A grievance without Genshaft
There were protesters and security. In addition, there were police from two different departments.
Inside the meeting room, faculty union president Roy Weatherford, union vice president Mark Klisch, Sami Al-Arian and his attorney Robert McKee sat around an oval table while university officials listened to and questioned the professor’s grievances.
But, even with the security and Al-Arian’s considerable following, arguably the most important person involved in the Al-Arian case was nowhere to be found.
Despite a letter from the union requesting her presence, USF President Judy Genshaft, who placed Al-Arian on paid leave, did not attend the grievance hearing.
Michelle Carlyon, media relations coordinator for USF, said that Genshaft’s decision to not attend was completely normal.
“No previous president has been to a grievance,” Carlyon said.
But Weatherford, Klisch and Al-Arian described Genshaft’s decision as “disappointing.”
On Jan. 21, Klisch sent Genshaft a letter imploring her to attend.
“Given that it was your decision to place Professor Al-Arian on indefinite leave, thereby preventing him from fulfilling his teaching responsibilities and pursuing his areas of research, we are asking you to break precedent in this case and that you represent USF in the Step 1 hearing, or at least that you be present at the Step 1 hearing,” the letter said.
Al-Arian said he thinks Genshaft’s appearance would have made a difference.
“I think she would have appreciated our position,” Al-Arian said.
Klisch said he didn’t receive a response to his letter.
“We wanted every opportunity to try to work this out in a collegial manner so that all parties can be satisfied with the outcome,” Klisch said.
Weatherford said earlier last week that he may not attend the proceeding. He said normally the faculty union president is not present at such proceedings.
But Weatherford chose to be present. He said the university conducted the hearing in a professional manner, and that Al-Arian and the union both had their rights respected around the table.
Weatherford said, however, he was upset with some things that happened outside the meeting room, most importantly that the meeting was moved from the Phyllis P. Marshall Center to the Embassy Suites on Fowler Avenue.
“We have some problems with the change of venue. We have some problems with the security measures that restricted faculty and students from coming over and expressing their opinions,” Weatherford said.
The university decided Thursday to move the meeting to the Embassy Suites to, according to Carlyon, provide more parking and more space for protesters. Security only allowed certain cars into the lot, and non-guests inside the building were questioned.
Weatherford said he ran into an English professor who was angry about the security.
“It reminded us both of the bad old days of the ’60s … where the reaction of the power structure was to shut down and silence as many people as they could,” Weatherford said.
As for the actual grievance proceeding, Weatherford said questions from university officials have given him an idea of its strategy.
“The university’s questions indicate that their strategy is to claim the grievance was not timely because it was not filed within 30 days of the original suspension,” Weatherford said.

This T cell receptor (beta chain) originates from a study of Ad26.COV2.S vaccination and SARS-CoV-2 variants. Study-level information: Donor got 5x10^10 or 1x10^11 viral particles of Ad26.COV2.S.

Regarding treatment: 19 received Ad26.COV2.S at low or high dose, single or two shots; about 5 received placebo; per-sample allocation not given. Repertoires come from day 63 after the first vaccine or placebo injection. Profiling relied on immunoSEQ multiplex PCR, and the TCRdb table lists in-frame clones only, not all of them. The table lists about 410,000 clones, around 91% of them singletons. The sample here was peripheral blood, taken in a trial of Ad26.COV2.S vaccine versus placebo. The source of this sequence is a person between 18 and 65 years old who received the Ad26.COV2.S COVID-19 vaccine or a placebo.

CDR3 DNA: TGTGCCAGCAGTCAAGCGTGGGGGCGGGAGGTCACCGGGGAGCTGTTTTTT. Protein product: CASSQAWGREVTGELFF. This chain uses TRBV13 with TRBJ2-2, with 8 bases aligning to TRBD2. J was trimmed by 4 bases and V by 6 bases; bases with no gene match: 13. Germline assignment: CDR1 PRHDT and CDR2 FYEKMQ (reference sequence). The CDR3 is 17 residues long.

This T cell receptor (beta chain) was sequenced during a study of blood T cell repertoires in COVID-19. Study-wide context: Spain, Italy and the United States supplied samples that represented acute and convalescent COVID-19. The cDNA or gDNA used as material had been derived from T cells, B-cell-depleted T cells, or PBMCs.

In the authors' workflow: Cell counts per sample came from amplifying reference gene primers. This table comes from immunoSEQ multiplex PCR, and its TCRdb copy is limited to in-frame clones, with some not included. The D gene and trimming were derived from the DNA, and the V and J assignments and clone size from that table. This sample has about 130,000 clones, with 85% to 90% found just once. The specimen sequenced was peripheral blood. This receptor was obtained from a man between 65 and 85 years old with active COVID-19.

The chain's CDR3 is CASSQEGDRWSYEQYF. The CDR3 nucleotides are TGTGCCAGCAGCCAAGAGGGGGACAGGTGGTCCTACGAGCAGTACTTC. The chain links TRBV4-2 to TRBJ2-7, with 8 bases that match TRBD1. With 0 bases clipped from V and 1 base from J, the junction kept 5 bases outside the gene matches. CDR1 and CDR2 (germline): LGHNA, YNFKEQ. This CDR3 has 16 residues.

Al-Arian was originally ordered off campus Sept. 28, 2001. The grievance was not filed until Jan. 6 of this year. But, Weatherford said, the union will contend that statements from Genshaft nullify the 30-day rule.
“We, however, take the position that, at the original suspension, both the union and Dr. Al-Arian were told that this was not for the purpose of investigating him. It was not for the purpose of disciplining him. It was for the purpose of investigating other people who represented a threat to the security of the university,” Weatherford said. “We had a consultation with President Genshaft where Dr. Klisch explicitly asked her ‘Is it your intention to return Dr. Al-Arian to the classroom?’ and she said ‘Yes.'”
Therefore, Weatherford said, at the time there seemed no reason to file a grievance. He said the suspension wasn’t classified to the union as punitive.
“And yet it has gone on semester after semester. He has been denied access to his office, to his students, to his colleagues,” Weatherford said. “Now (it is) having a seriously detrimental effect on his ability to pursue his career.”
Genshaft has long said that the disruption to USF was because of his now-infamous television appearance. Therefore, because his actions caused the disruption, he was disciplined.
Weatherford said another important move that came out of the meeting was the university’s decision to no longer recognize the collective bargaining agreement.
Weatherford and the union have been fighting for months to save the agreement, which officially expired Jan. 7. By no longer recognizing the agreement in the Al-Arian case, Weatherford said the university will “further diminish his legal rights.”
Genshaft, last week, promised that she would make sure the faculty’s rights were not harmed in any way. She has wondered several times about why Weatherford would continue to be concerned.
For now, the university has 30 days to respond to the Step 1 grievance proceeding. Al-Arian said he does not expect Friday to signal the end. He said he expects the process to go all the way to arbitration.
“However, the university has the opportunity to stop this and make the right decision right now,” Al-Arian said. “The damage has been done, but we can obviously pick up the pieces and move forward.”